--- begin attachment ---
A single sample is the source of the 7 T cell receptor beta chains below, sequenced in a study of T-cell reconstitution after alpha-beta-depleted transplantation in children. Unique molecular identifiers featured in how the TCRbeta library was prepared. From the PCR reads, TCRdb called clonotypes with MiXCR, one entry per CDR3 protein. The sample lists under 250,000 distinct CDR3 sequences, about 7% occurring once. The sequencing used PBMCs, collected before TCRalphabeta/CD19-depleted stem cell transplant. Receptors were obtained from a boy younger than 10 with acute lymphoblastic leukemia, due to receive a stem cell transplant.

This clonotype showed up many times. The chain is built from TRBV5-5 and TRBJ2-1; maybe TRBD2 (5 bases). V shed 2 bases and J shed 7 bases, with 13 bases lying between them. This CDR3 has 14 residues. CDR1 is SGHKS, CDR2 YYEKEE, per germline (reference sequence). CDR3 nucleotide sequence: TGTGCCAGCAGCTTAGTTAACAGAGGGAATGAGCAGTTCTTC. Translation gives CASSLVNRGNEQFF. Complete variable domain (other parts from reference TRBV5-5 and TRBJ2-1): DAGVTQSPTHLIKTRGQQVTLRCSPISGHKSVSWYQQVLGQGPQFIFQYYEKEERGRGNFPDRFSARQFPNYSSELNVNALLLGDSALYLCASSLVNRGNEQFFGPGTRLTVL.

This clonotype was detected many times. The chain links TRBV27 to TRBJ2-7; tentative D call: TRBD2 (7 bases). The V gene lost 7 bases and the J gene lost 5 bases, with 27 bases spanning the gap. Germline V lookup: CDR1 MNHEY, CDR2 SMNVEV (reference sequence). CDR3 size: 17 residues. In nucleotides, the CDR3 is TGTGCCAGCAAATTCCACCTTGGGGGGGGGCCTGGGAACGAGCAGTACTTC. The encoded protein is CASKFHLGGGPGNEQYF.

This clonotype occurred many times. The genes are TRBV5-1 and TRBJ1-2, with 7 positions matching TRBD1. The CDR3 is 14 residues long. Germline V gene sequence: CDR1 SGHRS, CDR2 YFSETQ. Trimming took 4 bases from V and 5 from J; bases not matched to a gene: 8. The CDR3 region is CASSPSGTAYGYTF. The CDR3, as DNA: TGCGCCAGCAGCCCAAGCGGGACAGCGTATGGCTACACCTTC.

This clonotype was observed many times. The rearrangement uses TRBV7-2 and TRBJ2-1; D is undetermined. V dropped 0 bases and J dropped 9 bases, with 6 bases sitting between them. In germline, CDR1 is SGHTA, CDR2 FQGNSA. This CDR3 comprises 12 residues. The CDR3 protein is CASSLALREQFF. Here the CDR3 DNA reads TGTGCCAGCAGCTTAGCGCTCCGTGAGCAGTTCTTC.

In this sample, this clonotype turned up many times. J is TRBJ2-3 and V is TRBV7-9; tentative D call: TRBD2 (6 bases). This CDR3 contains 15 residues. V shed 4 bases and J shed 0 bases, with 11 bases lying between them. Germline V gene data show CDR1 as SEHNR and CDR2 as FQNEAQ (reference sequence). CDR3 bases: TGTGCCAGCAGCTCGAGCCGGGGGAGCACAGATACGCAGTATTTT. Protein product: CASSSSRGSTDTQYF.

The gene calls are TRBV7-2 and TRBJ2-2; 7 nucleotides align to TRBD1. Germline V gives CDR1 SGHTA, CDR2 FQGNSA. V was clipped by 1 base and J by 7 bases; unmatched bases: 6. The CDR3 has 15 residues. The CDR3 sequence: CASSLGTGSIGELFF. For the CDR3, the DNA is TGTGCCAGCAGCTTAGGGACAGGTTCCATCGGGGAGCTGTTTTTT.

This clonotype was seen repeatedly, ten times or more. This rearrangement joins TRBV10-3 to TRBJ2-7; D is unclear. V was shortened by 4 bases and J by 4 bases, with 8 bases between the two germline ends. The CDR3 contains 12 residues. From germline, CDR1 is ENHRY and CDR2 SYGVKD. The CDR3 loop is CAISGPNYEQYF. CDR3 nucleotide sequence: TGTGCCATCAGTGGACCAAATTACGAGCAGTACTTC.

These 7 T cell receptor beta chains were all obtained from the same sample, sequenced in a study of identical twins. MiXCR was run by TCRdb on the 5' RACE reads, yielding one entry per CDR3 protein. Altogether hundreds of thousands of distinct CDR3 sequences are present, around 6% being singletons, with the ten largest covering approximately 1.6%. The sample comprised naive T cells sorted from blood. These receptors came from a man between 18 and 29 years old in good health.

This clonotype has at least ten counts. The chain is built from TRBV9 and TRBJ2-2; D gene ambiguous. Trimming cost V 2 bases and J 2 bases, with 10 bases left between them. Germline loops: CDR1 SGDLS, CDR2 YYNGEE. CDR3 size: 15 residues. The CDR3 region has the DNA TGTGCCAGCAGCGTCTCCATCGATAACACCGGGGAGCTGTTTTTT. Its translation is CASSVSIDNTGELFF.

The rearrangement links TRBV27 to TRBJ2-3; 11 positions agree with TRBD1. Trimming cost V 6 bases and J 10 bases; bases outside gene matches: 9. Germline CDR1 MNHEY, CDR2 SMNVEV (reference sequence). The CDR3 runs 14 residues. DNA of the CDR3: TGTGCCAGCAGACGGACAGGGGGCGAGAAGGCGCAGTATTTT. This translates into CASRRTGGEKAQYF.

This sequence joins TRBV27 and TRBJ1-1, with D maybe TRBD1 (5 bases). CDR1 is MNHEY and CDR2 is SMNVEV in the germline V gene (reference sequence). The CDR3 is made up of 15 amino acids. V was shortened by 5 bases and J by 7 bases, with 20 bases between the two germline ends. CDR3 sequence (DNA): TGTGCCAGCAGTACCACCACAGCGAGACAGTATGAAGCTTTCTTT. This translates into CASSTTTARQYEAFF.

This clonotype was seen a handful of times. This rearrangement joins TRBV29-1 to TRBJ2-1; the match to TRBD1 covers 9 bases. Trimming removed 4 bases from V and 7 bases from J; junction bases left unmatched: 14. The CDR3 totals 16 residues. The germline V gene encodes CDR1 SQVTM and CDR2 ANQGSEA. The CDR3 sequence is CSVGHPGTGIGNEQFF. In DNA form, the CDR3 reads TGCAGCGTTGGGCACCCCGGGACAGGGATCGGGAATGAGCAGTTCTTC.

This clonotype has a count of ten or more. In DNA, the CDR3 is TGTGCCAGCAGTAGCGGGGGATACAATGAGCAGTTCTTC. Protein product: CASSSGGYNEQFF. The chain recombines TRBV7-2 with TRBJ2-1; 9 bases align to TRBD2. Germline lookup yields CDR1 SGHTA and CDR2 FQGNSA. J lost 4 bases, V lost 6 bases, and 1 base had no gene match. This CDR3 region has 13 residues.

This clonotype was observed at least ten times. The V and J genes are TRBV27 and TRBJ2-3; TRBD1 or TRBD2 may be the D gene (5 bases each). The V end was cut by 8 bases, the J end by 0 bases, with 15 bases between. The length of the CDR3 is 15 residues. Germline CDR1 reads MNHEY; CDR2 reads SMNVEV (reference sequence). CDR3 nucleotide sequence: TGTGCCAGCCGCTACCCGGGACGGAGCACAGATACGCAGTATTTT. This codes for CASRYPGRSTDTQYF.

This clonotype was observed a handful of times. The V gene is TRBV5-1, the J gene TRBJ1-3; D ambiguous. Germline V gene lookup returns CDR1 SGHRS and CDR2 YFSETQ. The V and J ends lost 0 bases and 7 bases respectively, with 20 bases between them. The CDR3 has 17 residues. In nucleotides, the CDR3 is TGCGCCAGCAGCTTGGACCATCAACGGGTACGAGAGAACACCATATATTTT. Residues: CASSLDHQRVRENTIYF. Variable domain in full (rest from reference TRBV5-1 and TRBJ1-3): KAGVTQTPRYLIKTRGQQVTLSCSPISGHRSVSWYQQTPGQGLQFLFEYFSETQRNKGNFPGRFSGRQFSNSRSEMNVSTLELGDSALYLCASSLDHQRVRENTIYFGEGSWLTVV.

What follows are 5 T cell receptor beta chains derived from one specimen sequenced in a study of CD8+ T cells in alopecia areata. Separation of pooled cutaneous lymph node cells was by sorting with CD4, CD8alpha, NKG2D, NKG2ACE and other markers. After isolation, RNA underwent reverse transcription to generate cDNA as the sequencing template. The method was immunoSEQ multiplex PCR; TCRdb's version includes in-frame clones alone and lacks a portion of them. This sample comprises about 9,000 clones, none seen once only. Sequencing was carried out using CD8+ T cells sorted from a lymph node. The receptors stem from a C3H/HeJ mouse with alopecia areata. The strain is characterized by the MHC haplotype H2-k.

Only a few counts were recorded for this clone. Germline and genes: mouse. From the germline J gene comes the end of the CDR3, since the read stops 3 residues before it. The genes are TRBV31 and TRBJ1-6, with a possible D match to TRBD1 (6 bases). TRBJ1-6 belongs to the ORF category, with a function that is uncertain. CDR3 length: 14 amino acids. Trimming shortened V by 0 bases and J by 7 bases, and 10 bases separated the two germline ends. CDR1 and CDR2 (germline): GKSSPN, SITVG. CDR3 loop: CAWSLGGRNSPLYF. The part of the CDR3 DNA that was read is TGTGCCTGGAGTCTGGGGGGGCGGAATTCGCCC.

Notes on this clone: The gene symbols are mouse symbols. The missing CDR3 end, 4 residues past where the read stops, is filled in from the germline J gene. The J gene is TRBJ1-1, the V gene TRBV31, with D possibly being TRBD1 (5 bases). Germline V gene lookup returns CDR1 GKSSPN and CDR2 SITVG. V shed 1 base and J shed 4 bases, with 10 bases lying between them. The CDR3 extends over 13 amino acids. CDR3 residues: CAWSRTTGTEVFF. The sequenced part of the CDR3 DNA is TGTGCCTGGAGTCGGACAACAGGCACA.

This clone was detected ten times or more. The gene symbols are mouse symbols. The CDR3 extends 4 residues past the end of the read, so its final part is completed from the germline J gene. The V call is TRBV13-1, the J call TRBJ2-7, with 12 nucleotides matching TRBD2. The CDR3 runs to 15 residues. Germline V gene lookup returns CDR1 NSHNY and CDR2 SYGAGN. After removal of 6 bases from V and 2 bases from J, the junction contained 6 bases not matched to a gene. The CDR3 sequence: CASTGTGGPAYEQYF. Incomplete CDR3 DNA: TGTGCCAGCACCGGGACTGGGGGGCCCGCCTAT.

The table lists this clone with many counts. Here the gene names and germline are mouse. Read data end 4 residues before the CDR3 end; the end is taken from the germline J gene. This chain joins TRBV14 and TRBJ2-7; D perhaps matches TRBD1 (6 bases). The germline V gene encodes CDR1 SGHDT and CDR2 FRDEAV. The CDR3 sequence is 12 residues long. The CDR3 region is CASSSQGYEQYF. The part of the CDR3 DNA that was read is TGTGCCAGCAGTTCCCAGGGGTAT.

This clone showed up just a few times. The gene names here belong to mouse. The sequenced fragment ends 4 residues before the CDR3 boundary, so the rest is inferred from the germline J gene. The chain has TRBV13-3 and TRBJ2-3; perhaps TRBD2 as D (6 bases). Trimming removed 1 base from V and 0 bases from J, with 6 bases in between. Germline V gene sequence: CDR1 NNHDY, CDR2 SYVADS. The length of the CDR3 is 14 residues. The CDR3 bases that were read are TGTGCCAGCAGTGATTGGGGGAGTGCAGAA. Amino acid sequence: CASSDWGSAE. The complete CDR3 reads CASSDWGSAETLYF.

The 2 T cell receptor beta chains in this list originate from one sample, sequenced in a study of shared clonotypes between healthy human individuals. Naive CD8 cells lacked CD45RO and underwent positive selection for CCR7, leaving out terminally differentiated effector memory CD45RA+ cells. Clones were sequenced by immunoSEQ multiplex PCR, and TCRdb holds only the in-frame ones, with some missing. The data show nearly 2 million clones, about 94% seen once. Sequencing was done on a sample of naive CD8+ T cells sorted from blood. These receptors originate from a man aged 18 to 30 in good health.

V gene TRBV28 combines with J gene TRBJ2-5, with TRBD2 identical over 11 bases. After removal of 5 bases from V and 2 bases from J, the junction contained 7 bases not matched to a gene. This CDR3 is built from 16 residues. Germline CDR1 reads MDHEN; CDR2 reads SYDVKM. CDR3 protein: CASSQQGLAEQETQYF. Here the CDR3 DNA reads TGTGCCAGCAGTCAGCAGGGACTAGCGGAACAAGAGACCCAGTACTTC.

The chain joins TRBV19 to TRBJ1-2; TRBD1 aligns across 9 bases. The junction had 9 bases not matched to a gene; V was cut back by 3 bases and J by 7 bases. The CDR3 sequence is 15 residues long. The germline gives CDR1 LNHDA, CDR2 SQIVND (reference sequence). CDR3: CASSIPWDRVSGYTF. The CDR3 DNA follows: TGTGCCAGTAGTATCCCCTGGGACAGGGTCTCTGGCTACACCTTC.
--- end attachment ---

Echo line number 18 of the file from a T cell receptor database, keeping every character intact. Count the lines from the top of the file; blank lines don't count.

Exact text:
Only a few counts were recorded for this clone. Germline and genes: mouse. From the germline J gene comes the end of the CDR3, since the read stops 3 residues before it. The genes are TRBV31 and TRBJ1-6, with a possible D match to TRBD1 (6 bases). TRBJ1-6 belongs to the ORF category, with a function that is uncertain. CDR3 length: 14 amino acids. Trimming shortened V by 0 bases and J by 7 bases, and 10 bases separated the two germline ends. CDR1 and CDR2 (germline): GKSSPN, SITVG. CDR3 loop: CAWSLGGRNSPLYF. The part of the CDR3 DNA that was read is TGTGCCTGGAGTCTGGGGGGGCGGAATTCGCCC.